Springfield City Schools have officially joined in the effort to intervene in a lawsuit against what was the largest online school n Ohio.
The local school district is seeking more than $3.5 million from the Electronic School of Tomorrow — ECOT — because the district says millions of dollars were stolen from its students over the last six or so years. The Springfield Board of Education passed a resolution late last month giving its administration permission to seek all legal remedies to get the money back.
The Ohio Department of Education’s enrollment reviews of ECOT found the school overbilled the state by $60.35 million in 2015-16 and by $19.3 million in 2017. ECOT’s appeals were rejected by ODE and the Ohio Supreme Court, leading to Ohio Attorney General Mike DeWine filing a lawsuit against them.
The state began clawing back millions in funding that ODE said the school should not have received, eventually leading to ECOT closing.
The Springfield News-Sun attempted to contact ECOT for this story but phone calls were not returned.
Springfield City School District joined Dayton Public Schools, Logan-Hocking Local Schools, and Lake Local Schools in Woods County this week in an attempt to intervene in that lawsuit. Springfield City Schools Superintendent Bob Hill previously told the Springfield News-Sun there is a fear among superintendents that the lawsuit is political because DeWine is running for Governor.
A release sent to media by the law firm representing the schools who are seeking to intervene in the lawsuit also says it doesn’t trust DeWine.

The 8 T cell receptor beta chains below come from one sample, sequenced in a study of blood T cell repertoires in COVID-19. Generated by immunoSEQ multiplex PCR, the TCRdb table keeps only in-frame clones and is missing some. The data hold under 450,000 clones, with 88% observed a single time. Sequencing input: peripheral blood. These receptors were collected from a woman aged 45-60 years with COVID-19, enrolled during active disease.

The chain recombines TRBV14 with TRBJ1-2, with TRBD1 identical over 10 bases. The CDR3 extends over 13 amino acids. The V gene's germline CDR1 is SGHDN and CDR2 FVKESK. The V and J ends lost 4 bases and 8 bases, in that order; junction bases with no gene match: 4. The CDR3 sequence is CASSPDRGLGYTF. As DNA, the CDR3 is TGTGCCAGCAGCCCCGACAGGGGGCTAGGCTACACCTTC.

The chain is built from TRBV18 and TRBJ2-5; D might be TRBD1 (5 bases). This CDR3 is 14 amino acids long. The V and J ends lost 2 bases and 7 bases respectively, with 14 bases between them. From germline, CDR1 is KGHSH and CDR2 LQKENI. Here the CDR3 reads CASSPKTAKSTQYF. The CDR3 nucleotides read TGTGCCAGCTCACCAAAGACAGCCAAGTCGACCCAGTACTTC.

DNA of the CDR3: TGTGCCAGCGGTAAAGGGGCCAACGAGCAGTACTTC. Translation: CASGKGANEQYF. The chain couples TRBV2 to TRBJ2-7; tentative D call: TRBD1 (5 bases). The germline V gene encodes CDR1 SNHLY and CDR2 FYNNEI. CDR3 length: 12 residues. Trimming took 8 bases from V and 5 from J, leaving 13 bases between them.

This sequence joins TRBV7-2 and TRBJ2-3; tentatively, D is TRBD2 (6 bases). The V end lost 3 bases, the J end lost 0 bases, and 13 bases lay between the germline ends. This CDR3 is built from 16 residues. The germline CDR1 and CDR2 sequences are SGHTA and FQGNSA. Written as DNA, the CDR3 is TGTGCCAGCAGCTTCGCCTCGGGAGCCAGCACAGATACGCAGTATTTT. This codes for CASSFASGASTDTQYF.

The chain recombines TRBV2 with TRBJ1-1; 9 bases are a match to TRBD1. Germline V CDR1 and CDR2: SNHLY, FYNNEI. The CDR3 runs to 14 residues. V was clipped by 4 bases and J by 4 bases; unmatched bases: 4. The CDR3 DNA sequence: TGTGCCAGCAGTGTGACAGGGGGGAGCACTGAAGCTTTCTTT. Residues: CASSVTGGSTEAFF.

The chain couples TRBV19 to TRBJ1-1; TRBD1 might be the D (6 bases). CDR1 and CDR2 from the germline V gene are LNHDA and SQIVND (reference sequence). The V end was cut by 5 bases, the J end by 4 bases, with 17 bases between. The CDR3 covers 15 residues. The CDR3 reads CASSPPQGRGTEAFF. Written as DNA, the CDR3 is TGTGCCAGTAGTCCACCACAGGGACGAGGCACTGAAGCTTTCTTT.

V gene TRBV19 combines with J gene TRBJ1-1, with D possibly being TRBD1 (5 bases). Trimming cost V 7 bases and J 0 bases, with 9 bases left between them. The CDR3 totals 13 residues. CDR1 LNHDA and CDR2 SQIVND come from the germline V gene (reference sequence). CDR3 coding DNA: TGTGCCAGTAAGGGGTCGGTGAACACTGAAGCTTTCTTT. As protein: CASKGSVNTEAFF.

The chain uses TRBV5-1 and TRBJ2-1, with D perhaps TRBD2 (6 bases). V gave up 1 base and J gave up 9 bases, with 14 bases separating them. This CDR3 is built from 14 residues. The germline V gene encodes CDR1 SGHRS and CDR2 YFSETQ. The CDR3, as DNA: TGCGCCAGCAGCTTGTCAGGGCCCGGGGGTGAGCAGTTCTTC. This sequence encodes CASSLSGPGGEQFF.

“We are excited to have two more districts join the effort to intervene. Districts across the state understand that they must take matters into their own hands with this case,” said attorney Ellen Kramer.
The release says Springfield City Schools questions if DeWine can handle the ECOT case.
“These districts echo the concerns of Dayton and Logan-Hocking – they do not believe that Attorney General DeWine can adequately represent their interests in this case,” the release says.
DeWine’s campaign said he is dedicated to going after ECOT funds and said the school’s intervention is without reason.
“This is a politically-motivated lawsuit without merit,” Joshua Eck, spokesman for the DeWine campaign, said. “Mike DeWine has taken action, not just against ECOT, but also to hold its founder personally liable.”
In a legal filing that was submitted earlier this month in Franklin County Common Pleas Court, the attorney general’s office argues it has obtained, or is pursuing, $66.4 million in misspent public funds paid to charter schools or their operators across Ohio.
The AG’s office filing said the schools lack standing to intervene in the case, that their interest is adequately represented by the state, and the AG’s office “has successfully pursued multiple cases addressing charter school fraud.”
DeWine is facing Richard Cordray in the race for Governor.
Court documents say ODE has collected $17.6 million of those debts, and a balance of roughly $62 million is due, plus costs and interest, with that debt, referred to the attorney general for collection.
Attorney General spokesman Dan Tierney, said the AG’s office is working to collect the full amount of money for Springfield and the other school districts.
“One of the reasons that the Attorney General sought assignment of the ECOT claims is that hiring an outside attorney, such as the one’s hired by Springfield and other school districts, will result in less money being returned to schools due to the fact these outside attorneys generally work on a contingency fee basis, often taking one-third of any collected funds as a fee. The Attorney General’s Office does not assess fees and can pass along 100 percent of the recovered funds,” Tierney said in a statement.
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